This refers to assistance by the agency with the maintenance and repair of the person’s home, garden or yard to keep their home in a safe and habitable condition. Home maintenance includes minor dwelling repairs and maintenance, such as changing light bulbs, carpentry and painting, or replacing tap washers as well as some more major dwelling repairs such as replacing guttering or other roof repairs. Home maintenance also includes garden maintenance, such as lawn mowing and the removal of rubbish.
If the work is undertaken by a contractor on a fee-for-service basis then record an estimate of the time spent.
This refers to structural changes to the person’s home so they can continue to live and move safely about the house. These include modifications such as grab rails, hand rails, ramps, shower rails, appropriate tap sets, installation of emergency alarms, other safety and mobility aids, and other minor renovations.
If a client receives any home modification assistance it is reported as a cost. This is home modification work which is paid for from your Agency’s HACC funds. These costs may include both the labour costs and the materials cost or only some part of this.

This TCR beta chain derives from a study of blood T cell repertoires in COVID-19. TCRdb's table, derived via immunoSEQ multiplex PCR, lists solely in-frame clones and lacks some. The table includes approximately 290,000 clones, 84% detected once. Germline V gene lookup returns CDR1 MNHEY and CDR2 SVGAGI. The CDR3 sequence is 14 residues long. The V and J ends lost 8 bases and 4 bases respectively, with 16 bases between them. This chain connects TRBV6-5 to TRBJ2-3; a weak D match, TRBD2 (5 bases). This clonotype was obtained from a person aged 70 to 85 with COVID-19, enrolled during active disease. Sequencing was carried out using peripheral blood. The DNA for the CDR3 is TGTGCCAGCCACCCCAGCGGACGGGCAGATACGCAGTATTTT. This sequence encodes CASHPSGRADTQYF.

Provision of Goods and Equipment
This refers to the loan or purchase of goods and equipment to assist the person to cope with a disabling condition and/or maintain their independence.
Goods and equipment items assist the Client's mobility, communication, reading, personal care or health care. They include a wide range of items such as incontinence pads, dressing aids, wheelchairs, appliances (eg washing machines, microwave ovens). In remote indigenous communities this may also include the purchase of firewood. “Purchase” also refers to HACC contributions to the purchase of such items.
It does not matter if the Agency lends or purchases the item for the client, it will still be recorded using these codes. Each time an item of equipment or goods is provided to the client, it should be recorded under one of the seven listed headings: Self-care aids, Support and mobility aids, Communication aids, Aids for reading, Medical-care aids, Car modifications, and Other.